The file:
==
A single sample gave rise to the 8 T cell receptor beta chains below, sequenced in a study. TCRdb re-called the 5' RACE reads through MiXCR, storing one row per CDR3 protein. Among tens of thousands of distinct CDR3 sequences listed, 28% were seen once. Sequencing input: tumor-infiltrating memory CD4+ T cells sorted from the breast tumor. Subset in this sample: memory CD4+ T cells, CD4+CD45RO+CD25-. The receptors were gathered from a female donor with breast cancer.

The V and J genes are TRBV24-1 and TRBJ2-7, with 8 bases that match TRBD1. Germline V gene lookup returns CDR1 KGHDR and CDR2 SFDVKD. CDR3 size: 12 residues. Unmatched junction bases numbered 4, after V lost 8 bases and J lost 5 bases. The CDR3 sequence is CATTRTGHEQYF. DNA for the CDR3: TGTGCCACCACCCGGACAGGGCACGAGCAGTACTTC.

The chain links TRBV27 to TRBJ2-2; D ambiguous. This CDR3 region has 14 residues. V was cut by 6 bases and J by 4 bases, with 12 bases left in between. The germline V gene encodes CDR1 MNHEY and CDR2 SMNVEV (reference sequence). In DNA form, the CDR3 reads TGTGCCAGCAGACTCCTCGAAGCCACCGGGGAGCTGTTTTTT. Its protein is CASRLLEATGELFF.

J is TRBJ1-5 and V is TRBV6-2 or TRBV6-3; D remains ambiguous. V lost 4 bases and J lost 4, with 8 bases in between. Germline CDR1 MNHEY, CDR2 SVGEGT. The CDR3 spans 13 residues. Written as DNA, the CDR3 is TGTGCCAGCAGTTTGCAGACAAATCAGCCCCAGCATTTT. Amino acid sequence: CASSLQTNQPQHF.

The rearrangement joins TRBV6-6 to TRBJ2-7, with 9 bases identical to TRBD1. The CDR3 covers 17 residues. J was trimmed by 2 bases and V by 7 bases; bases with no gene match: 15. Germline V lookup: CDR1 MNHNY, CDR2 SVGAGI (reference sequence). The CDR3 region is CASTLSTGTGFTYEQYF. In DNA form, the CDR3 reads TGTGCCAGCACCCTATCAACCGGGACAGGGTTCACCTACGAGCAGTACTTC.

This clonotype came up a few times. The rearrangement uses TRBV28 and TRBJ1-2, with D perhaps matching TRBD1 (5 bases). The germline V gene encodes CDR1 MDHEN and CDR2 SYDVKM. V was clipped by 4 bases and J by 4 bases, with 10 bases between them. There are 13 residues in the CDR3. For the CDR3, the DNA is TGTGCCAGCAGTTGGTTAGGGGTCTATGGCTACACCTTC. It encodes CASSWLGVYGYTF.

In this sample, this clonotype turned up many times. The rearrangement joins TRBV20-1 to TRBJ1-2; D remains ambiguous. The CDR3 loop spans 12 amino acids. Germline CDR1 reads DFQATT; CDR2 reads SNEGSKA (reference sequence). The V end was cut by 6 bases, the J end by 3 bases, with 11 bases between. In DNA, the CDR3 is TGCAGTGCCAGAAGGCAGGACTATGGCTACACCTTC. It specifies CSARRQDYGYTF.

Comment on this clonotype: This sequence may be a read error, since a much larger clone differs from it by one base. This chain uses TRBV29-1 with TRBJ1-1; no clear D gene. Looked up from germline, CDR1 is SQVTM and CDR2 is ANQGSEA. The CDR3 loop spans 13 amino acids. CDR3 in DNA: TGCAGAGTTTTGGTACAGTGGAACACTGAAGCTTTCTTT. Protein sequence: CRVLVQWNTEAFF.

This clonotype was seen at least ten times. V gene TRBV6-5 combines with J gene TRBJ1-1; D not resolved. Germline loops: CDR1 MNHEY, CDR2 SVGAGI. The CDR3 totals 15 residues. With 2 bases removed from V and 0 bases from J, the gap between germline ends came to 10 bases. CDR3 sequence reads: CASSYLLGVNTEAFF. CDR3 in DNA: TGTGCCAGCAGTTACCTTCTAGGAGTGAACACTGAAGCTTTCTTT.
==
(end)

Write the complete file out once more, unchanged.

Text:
A single sample gave rise to the 8 T cell receptor beta chains below, sequenced in a study. TCRdb re-called the 5' RACE reads through MiXCR, storing one row per CDR3 protein. Among tens of thousands of distinct CDR3 sequences listed, 28% were seen once. Sequencing input: tumor-infiltrating memory CD4+ T cells sorted from the breast tumor. Subset in this sample: memory CD4+ T cells, CD4+CD45RO+CD25-. The receptors were gathered from a female donor with breast cancer.

The V and J genes are TRBV24-1 and TRBJ2-7, with 8 bases that match TRBD1. Germline V gene lookup returns CDR1 KGHDR and CDR2 SFDVKD. CDR3 size: 12 residues. Unmatched junction bases numbered 4, after V lost 8 bases and J lost 5 bases. The CDR3 sequence is CATTRTGHEQYF. DNA for the CDR3: TGTGCCACCACCCGGACAGGGCACGAGCAGTACTTC.

The chain links TRBV27 to TRBJ2-2; D ambiguous. This CDR3 region has 14 residues. V was cut by 6 bases and J by 4 bases, with 12 bases left in between. The germline V gene encodes CDR1 MNHEY and CDR2 SMNVEV (reference sequence). In DNA form, the CDR3 reads TGTGCCAGCAGACTCCTCGAAGCCACCGGGGAGCTGTTTTTT. Its protein is CASRLLEATGELFF.

J is TRBJ1-5 and V is TRBV6-2 or TRBV6-3; D remains ambiguous. V lost 4 bases and J lost 4, with 8 bases in between. Germline CDR1 MNHEY, CDR2 SVGEGT. The CDR3 spans 13 residues. Written as DNA, the CDR3 is TGTGCCAGCAGTTTGCAGACAAATCAGCCCCAGCATTTT. Amino acid sequence: CASSLQTNQPQHF.

The rearrangement joins TRBV6-6 to TRBJ2-7, with 9 bases identical to TRBD1. The CDR3 covers 17 residues. J was trimmed by 2 bases and V by 7 bases; bases with no gene match: 15. Germline V lookup: CDR1 MNHNY, CDR2 SVGAGI (reference sequence). The CDR3 region is CASTLSTGTGFTYEQYF. In DNA form, the CDR3 reads TGTGCCAGCACCCTATCAACCGGGACAGGGTTCACCTACGAGCAGTACTTC.

This clonotype came up a few times. The rearrangement uses TRBV28 and TRBJ1-2, with D perhaps matching TRBD1 (5 bases). The germline V gene encodes CDR1 MDHEN and CDR2 SYDVKM. V was clipped by 4 bases and J by 4 bases, with 10 bases between them. There are 13 residues in the CDR3. For the CDR3, the DNA is TGTGCCAGCAGTTGGTTAGGGGTCTATGGCTACACCTTC. It encodes CASSWLGVYGYTF.

In this sample, this clonotype turned up many times. The rearrangement joins TRBV20-1 to TRBJ1-2; D remains ambiguous. The CDR3 loop spans 12 amino acids. Germline CDR1 reads DFQATT; CDR2 reads SNEGSKA (reference sequence). The V end was cut by 6 bases, the J end by 3 bases, with 11 bases between. In DNA, the CDR3 is TGCAGTGCCAGAAGGCAGGACTATGGCTACACCTTC. It specifies CSARRQDYGYTF.

Comment on this clonotype: This sequence may be a read error, since a much larger clone differs from it by one base. This chain uses TRBV29-1 with TRBJ1-1; no clear D gene. Looked up from germline, CDR1 is SQVTM and CDR2 is ANQGSEA. The CDR3 loop spans 13 amino acids. CDR3 in DNA: TGCAGAGTTTTGGTACAGTGGAACACTGAAGCTTTCTTT. Protein sequence: CRVLVQWNTEAFF.

This clonotype was seen at least ten times. V gene TRBV6-5 combines with J gene TRBJ1-1; D not resolved. Germline loops: CDR1 MNHEY, CDR2 SVGAGI. The CDR3 totals 15 residues. With 2 bases removed from V and 0 bases from J, the gap between germline ends came to 10 bases. CDR3 sequence reads: CASSYLLGVNTEAFF. CDR3 in DNA: TGTGCCAGCAGTTACCTTCTAGGAGTGAACACTGAAGCTTTCTTT.